Every single person to whom I've mentioned The Beaver has announced that he or she has no intention of seeing another movie starring Mel Gibson — even if he's playing a nut job like they think he is in life.
But I couldn't wait. I think Gibson is a fascinating actor, and he was especially good playing crazy in the 1997 thriller Conspiracy Theory, a welcome change from the usual Make Mel Mad template where he's driven to take vengeance on those who kill or kidnap his wife or lover or child or dog.
In The Beaver, Gibson plays Walter Black, a near-catatonically despondent business owner who finds a beaver puppet in a dumpster and begins to talk through it using a blunt Cockney accent. Although Walter plainly manipulates the puppet and makes no ventriloquist-like attempt to conceal the movement of his own lips, the Beaver claims to be alive and speaking on Walter's behalf. To engage Walter, you must literally talk to the hand.
Walter even gives his stricken wife, played by director Jodie Foster, a card introducing the Beaver that says: "Hello, the person who handed you this card is under the care of a prescription puppet designed to help create a psychological distance between himself and the negative aspects of his personality. Please treat him as you normally would but address yourself to the puppet. Thank you."
Despite its bizarre trappings, Kyle Killen's script for The Beaver is rather tidy: It's a problem drama on the theme of defense mechanisms. Walter, through the Beaver, explains that instead of living in misery, he has "wiped the slate clean" and become someone else. For contrast, the movie presents his high-school son Porter, played by Anton Yelchin, who seeks to confront his own demons — most of them having to do with his father — and purge them in a way more conventionally psychotherapeutic.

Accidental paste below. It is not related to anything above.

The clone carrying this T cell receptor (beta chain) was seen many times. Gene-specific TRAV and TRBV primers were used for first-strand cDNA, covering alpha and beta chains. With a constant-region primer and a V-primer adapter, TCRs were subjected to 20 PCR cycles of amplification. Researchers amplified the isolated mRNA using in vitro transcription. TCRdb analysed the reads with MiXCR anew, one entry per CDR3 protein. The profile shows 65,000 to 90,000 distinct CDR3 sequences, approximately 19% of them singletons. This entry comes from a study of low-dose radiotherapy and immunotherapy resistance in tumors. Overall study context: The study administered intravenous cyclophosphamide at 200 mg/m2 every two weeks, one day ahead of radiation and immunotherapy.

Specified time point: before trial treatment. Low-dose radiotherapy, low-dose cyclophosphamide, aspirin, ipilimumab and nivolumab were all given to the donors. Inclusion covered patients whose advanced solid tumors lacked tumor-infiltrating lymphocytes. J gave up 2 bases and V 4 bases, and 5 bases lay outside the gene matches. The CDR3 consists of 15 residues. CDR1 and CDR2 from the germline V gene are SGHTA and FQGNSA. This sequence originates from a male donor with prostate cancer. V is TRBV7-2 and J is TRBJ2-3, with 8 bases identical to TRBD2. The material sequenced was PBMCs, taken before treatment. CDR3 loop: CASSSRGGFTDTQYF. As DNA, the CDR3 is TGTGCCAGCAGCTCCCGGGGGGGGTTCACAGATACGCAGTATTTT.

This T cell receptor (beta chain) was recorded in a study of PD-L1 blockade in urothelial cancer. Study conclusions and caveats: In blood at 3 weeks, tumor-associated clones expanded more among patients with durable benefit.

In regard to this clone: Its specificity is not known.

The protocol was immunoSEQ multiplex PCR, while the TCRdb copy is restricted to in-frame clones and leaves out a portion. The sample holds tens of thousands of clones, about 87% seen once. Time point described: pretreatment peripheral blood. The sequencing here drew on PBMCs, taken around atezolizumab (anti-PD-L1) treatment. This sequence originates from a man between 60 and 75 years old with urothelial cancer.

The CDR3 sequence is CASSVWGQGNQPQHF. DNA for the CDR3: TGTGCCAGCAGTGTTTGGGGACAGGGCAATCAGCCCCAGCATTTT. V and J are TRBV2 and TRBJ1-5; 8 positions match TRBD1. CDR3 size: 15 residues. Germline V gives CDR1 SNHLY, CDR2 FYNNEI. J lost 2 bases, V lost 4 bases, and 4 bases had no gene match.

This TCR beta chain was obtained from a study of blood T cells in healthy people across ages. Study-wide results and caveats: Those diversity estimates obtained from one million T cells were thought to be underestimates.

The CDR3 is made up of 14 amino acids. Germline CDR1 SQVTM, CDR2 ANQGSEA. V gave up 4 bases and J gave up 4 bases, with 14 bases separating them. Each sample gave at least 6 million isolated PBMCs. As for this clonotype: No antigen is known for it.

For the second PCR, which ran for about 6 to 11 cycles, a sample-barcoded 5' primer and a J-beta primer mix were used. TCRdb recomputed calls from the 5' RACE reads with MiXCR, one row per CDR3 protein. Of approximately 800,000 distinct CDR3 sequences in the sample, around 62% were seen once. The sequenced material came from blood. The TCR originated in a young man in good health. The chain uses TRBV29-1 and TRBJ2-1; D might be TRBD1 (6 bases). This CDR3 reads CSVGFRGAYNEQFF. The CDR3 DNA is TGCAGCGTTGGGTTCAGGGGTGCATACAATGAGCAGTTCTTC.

Porter has also made it his mission to force the girl he has a crush on — played by Jennifer Lawrence — to acknowledge the death of her older brother instead of repressing it. That doesn't prove to be the fastest way to a girl's heart — but neither, at the other extreme, is his father's planting a kiss on his wife's lips with a hand puppet.
It's too bad that the Beaver itself isn't much to look at, being an ordinary hand puppet with anatomically correct small eyes. Worse, what comes out of its mouth — or Walter's — isn't especially witty. You never see how Walter in the short term could be liberated by giving in to his aggressive and confident side, how he could actually have fun being madcap and filthy-minded. Gibson bites his lower lip as if chagrined and makes his face into a blank, so that you register only his wounded blue eyes and sagging features. He abstracts himself.
My guess is that Jodie Foster was so afraid of trivializing Walter's mental illness that she forgot she was an artist and not a social worker. Her pacing is so glum that the movie could have been directed by her character, Walter's troubled wife — "a Meredith Black film."
In the later scenes, Gibson begins to rebel against the Beaver, which starts making like the demonic ventriloquist dummy in the old Anthony Hopkins thriller Magic. But even their grisly final confrontation doesn't liven the movie up much. I swear the biggest laugh is when Walter makes the rounds of talk shows and ends up on Fresh Air opposite Terry Gross.
I won't spoil her joke. I guess to hear it, you might have to be one of those people who goes to a Mel Gibson movie. Copyright 2011 National Public Radio. To see more, visit http://www.npr.org/.